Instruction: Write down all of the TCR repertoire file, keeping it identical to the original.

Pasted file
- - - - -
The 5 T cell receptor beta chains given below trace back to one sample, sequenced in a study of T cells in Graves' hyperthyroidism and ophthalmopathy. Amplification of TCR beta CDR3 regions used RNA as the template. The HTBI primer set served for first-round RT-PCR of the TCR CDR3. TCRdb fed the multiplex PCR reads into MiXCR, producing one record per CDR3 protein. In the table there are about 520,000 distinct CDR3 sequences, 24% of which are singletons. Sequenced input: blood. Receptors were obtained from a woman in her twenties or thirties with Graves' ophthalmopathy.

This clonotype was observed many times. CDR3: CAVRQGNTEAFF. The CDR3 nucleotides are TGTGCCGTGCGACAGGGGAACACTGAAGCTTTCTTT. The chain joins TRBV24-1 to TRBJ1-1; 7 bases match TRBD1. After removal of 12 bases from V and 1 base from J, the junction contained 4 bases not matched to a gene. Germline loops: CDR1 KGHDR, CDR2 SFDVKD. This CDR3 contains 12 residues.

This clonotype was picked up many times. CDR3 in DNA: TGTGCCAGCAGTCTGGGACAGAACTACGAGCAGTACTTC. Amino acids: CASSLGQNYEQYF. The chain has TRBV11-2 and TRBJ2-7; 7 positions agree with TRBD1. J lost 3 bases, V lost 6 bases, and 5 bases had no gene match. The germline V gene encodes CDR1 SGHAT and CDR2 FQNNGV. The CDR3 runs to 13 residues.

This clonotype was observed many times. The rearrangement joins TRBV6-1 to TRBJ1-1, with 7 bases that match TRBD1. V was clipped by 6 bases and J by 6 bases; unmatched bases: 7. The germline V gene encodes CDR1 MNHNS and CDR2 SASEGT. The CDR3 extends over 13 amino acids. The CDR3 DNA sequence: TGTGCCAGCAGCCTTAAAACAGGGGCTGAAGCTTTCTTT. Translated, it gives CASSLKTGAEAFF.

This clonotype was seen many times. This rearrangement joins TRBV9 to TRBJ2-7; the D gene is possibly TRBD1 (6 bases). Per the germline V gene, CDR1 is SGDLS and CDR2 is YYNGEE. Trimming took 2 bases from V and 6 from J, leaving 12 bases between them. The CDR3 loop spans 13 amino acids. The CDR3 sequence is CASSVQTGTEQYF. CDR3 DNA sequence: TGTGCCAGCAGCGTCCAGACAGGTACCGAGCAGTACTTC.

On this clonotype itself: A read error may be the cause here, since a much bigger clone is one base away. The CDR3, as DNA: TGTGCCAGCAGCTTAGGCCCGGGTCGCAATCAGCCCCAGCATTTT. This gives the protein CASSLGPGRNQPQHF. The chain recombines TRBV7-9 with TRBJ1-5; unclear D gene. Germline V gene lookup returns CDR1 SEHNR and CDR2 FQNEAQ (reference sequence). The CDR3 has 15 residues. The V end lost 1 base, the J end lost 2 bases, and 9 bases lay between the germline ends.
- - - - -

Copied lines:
The 5 T cell receptor beta chains given below trace back to one sample, sequenced in a study of T cells in Graves' hyperthyroidism and ophthalmopathy. Amplification of TCR beta CDR3 regions used RNA as the template. The HTBI primer set served for first-round RT-PCR of the TCR CDR3. TCRdb fed the multiplex PCR reads into MiXCR, producing one record per CDR3 protein. In the table there are about 520,000 distinct CDR3 sequences, 24% of which are singletons. Sequenced input: blood. Receptors were obtained from a woman in her twenties or thirties with Graves' ophthalmopathy.

This clonotype was observed many times. CDR3: CAVRQGNTEAFF. The CDR3 nucleotides are TGTGCCGTGCGACAGGGGAACACTGAAGCTTTCTTT. The chain joins TRBV24-1 to TRBJ1-1; 7 bases match TRBD1. After removal of 12 bases from V and 1 base from J, the junction contained 4 bases not matched to a gene. Germline loops: CDR1 KGHDR, CDR2 SFDVKD. This CDR3 contains 12 residues.

This clonotype was picked up many times. CDR3 in DNA: TGTGCCAGCAGTCTGGGACAGAACTACGAGCAGTACTTC. Amino acids: CASSLGQNYEQYF. The chain has TRBV11-2 and TRBJ2-7; 7 positions agree with TRBD1. J lost 3 bases, V lost 6 bases, and 5 bases had no gene match. The germline V gene encodes CDR1 SGHAT and CDR2 FQNNGV. The CDR3 runs to 13 residues.

This clonotype was observed many times. The rearrangement joins TRBV6-1 to TRBJ1-1, with 7 bases that match TRBD1. V was clipped by 6 bases and J by 6 bases; unmatched bases: 7. The germline V gene encodes CDR1 MNHNS and CDR2 SASEGT. The CDR3 extends over 13 amino acids. The CDR3 DNA sequence: TGTGCCAGCAGCCTTAAAACAGGGGCTGAAGCTTTCTTT. Translated, it gives CASSLKTGAEAFF.

This clonotype was seen many times. This rearrangement joins TRBV9 to TRBJ2-7; the D gene is possibly TRBD1 (6 bases). Per the germline V gene, CDR1 is SGDLS and CDR2 is YYNGEE. Trimming took 2 bases from V and 6 from J, leaving 12 bases between them. The CDR3 loop spans 13 amino acids. The CDR3 sequence is CASSVQTGTEQYF. CDR3 DNA sequence: TGTGCCAGCAGCGTCCAGACAGGTACCGAGCAGTACTTC.

On this clonotype itself: A read error may be the cause here, since a much bigger clone is one base away. The CDR3, as DNA: TGTGCCAGCAGCTTAGGCCCGGGTCGCAATCAGCCCCAGCATTTT. This gives the protein CASSLGPGRNQPQHF. The chain recombines TRBV7-9 with TRBJ1-5; unclear D gene. Germline V gene lookup returns CDR1 SEHNR and CDR2 FQNEAQ (reference sequence). The CDR3 has 15 residues. The V end lost 1 base, the J end lost 2 bases, and 9 bases lay between the germline ends.